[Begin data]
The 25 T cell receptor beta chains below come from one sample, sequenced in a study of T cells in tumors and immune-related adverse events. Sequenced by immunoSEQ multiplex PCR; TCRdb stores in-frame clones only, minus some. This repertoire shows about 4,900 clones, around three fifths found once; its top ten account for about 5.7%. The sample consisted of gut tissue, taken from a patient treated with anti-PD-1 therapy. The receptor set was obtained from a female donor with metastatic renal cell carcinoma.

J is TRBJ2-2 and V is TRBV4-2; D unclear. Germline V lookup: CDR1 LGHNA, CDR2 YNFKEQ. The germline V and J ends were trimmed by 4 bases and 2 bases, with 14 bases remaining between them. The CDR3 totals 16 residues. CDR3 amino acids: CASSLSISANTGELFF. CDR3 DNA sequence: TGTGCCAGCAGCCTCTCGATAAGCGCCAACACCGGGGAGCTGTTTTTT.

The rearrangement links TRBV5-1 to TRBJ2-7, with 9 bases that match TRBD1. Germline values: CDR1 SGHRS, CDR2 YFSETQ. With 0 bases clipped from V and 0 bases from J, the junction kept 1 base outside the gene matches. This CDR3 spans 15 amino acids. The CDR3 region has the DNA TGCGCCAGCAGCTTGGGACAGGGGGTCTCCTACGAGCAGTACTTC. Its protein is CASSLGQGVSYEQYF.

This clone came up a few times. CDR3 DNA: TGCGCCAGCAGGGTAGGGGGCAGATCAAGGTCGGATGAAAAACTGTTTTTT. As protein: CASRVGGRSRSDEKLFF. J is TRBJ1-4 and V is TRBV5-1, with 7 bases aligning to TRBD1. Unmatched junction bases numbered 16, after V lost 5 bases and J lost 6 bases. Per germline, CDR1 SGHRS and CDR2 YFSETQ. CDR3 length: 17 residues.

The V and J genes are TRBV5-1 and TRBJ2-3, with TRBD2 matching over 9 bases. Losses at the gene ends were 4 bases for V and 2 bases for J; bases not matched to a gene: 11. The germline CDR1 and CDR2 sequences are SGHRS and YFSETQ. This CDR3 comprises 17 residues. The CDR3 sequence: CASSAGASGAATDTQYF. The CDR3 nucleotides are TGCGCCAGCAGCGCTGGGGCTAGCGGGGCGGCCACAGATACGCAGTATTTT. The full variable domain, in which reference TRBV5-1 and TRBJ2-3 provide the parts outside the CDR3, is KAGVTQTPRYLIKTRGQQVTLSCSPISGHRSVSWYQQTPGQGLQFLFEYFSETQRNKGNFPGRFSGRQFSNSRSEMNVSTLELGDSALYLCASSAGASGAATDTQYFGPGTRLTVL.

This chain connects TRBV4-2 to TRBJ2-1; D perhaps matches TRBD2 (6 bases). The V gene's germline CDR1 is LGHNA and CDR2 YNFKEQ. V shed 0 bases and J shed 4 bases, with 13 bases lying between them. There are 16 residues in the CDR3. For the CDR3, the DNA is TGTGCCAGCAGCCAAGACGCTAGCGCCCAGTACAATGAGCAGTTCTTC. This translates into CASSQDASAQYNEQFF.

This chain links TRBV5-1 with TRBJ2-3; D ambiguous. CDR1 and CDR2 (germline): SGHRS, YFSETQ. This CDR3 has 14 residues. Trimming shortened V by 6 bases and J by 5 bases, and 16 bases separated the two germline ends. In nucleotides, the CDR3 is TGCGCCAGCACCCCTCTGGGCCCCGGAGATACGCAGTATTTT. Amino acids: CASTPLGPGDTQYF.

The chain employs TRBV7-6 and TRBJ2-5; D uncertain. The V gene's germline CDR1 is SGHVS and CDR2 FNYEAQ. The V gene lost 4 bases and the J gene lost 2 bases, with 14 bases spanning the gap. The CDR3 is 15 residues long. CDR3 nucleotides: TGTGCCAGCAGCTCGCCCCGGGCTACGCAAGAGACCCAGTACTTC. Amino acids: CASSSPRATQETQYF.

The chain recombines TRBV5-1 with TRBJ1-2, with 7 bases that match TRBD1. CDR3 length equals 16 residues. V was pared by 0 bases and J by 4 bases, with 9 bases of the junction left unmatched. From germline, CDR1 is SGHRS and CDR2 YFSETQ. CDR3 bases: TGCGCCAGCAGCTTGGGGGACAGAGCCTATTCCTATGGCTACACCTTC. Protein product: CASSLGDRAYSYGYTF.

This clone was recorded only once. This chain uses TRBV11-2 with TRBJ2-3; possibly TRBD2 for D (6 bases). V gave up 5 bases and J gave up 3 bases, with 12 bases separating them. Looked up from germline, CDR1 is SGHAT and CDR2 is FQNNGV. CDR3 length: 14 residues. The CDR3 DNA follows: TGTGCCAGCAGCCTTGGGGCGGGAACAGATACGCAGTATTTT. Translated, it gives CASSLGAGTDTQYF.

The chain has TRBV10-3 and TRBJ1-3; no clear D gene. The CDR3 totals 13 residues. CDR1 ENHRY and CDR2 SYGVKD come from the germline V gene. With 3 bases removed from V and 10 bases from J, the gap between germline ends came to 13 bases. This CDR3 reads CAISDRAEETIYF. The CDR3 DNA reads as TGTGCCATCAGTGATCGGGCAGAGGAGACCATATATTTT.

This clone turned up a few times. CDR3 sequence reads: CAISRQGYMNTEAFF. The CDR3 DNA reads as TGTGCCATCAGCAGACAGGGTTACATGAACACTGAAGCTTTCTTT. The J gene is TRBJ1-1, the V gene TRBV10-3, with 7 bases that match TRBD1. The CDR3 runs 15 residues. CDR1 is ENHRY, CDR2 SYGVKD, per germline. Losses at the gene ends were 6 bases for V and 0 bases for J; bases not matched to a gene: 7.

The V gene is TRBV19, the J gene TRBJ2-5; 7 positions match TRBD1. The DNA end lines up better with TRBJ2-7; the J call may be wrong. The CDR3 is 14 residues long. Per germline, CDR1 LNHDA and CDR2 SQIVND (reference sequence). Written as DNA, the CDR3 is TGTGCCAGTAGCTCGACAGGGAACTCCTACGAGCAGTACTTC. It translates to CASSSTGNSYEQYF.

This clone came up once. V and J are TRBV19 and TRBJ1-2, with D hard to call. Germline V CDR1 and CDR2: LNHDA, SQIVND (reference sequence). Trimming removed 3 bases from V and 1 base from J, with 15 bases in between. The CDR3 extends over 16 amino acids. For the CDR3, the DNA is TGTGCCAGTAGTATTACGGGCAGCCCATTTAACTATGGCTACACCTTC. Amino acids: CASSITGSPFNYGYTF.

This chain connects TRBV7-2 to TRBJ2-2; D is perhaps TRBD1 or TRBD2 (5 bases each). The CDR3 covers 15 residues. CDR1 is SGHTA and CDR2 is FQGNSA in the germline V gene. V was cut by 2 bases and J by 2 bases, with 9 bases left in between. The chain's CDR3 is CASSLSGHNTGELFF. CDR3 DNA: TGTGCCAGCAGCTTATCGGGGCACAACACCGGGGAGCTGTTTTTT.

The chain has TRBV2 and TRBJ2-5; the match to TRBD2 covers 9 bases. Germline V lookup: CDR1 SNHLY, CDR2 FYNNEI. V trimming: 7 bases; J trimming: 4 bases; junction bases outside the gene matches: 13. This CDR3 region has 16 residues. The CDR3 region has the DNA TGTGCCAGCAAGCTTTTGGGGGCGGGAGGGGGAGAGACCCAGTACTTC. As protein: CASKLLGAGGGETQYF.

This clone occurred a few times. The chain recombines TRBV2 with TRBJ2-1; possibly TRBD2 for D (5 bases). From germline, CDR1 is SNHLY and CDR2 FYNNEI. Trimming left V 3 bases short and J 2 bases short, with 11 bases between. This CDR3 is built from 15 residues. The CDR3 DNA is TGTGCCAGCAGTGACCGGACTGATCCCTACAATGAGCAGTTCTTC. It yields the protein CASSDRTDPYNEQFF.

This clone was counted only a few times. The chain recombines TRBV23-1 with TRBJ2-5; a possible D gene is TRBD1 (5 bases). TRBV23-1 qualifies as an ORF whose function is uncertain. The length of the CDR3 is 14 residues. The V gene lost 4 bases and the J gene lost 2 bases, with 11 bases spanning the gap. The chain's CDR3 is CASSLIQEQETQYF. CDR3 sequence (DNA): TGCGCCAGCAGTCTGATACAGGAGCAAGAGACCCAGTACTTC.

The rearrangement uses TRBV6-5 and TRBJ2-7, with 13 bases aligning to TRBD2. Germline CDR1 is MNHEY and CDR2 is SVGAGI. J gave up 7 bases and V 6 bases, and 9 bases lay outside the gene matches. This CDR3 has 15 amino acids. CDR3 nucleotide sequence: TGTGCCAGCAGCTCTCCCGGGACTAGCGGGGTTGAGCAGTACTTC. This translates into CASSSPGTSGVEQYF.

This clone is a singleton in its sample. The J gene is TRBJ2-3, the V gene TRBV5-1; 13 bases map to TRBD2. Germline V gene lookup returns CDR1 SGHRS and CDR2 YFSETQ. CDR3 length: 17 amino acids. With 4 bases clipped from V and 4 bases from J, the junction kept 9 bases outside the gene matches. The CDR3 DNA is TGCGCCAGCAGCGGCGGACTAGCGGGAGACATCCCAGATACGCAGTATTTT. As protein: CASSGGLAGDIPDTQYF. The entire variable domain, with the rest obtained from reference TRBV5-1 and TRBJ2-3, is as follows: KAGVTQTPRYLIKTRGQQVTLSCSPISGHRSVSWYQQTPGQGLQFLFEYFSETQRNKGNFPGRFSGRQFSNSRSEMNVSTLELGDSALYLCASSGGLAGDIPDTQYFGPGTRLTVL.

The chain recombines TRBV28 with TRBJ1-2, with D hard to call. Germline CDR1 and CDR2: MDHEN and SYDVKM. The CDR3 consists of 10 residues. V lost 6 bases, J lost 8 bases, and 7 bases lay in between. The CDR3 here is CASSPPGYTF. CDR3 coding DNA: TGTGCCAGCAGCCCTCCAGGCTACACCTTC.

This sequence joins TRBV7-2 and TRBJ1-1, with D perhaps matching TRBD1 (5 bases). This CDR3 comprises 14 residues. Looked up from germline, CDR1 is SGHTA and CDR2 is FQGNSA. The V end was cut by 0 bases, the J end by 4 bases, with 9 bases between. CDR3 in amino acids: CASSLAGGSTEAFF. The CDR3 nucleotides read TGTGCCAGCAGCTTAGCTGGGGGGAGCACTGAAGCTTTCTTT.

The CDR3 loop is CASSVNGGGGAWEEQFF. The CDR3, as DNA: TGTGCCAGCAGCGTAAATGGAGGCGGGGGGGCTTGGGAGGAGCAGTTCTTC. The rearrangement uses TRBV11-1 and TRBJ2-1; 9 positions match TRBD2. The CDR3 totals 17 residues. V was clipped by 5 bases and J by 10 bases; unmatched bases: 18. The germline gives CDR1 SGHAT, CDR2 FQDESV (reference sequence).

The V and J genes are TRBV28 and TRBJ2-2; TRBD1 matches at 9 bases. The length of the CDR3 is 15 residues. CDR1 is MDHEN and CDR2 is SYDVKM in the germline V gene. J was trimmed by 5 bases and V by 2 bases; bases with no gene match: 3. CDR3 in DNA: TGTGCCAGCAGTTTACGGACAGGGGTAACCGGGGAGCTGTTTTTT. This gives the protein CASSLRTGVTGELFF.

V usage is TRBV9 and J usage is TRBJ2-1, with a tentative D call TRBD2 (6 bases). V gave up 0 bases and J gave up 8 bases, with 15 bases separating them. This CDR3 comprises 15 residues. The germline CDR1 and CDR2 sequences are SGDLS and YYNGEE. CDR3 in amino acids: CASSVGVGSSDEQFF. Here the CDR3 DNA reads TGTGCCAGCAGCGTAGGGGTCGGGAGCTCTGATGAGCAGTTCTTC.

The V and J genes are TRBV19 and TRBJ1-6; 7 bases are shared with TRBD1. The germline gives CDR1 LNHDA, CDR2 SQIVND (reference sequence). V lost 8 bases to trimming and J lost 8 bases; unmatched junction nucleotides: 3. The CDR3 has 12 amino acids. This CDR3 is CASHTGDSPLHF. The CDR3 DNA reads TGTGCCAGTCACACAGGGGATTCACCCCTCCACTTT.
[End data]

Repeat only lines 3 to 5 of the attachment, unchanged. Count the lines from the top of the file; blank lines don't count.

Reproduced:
The rearrangement links TRBV5-1 to TRBJ2-7, with 9 bases that match TRBD1. Germline values: CDR1 SGHRS, CDR2 YFSETQ. With 0 bases clipped from V and 0 bases from J, the junction kept 1 base outside the gene matches. This CDR3 spans 15 amino acids. The CDR3 region has the DNA TGCGCCAGCAGCTTGGGACAGGGGGTCTCCTACGAGCAGTACTTC. Its protein is CASSLGQGVSYEQYF.

This clone came up a few times. CDR3 DNA: TGCGCCAGCAGGGTAGGGGGCAGATCAAGGTCGGATGAAAAACTGTTTTTT. As protein: CASRVGGRSRSDEKLFF. J is TRBJ1-4 and V is TRBV5-1, with 7 bases aligning to TRBD1. Unmatched junction bases numbered 16, after V lost 5 bases and J lost 6 bases. Per germline, CDR1 SGHRS and CDR2 YFSETQ. CDR3 length: 17 residues.

The V and J genes are TRBV5-1 and TRBJ2-3, with TRBD2 matching over 9 bases. Losses at the gene ends were 4 bases for V and 2 bases for J; bases not matched to a gene: 11. The germline CDR1 and CDR2 sequences are SGHRS and YFSETQ. This CDR3 comprises 17 residues. The CDR3 sequence: CASSAGASGAATDTQYF. The CDR3 nucleotides are TGCGCCAGCAGCGCTGGGGCTAGCGGGGCGGCCACAGATACGCAGTATTTT. The full variable domain, in which reference TRBV5-1 and TRBJ2-3 provide the parts outside the CDR3, is KAGVTQTPRYLIKTRGQQVTLSCSPISGHRSVSWYQQTPGQGLQFLFEYFSETQRNKGNFPGRFSGRQFSNSRSEMNVSTLELGDSALYLCASSAGASGAATDTQYFGPGTRLTVL.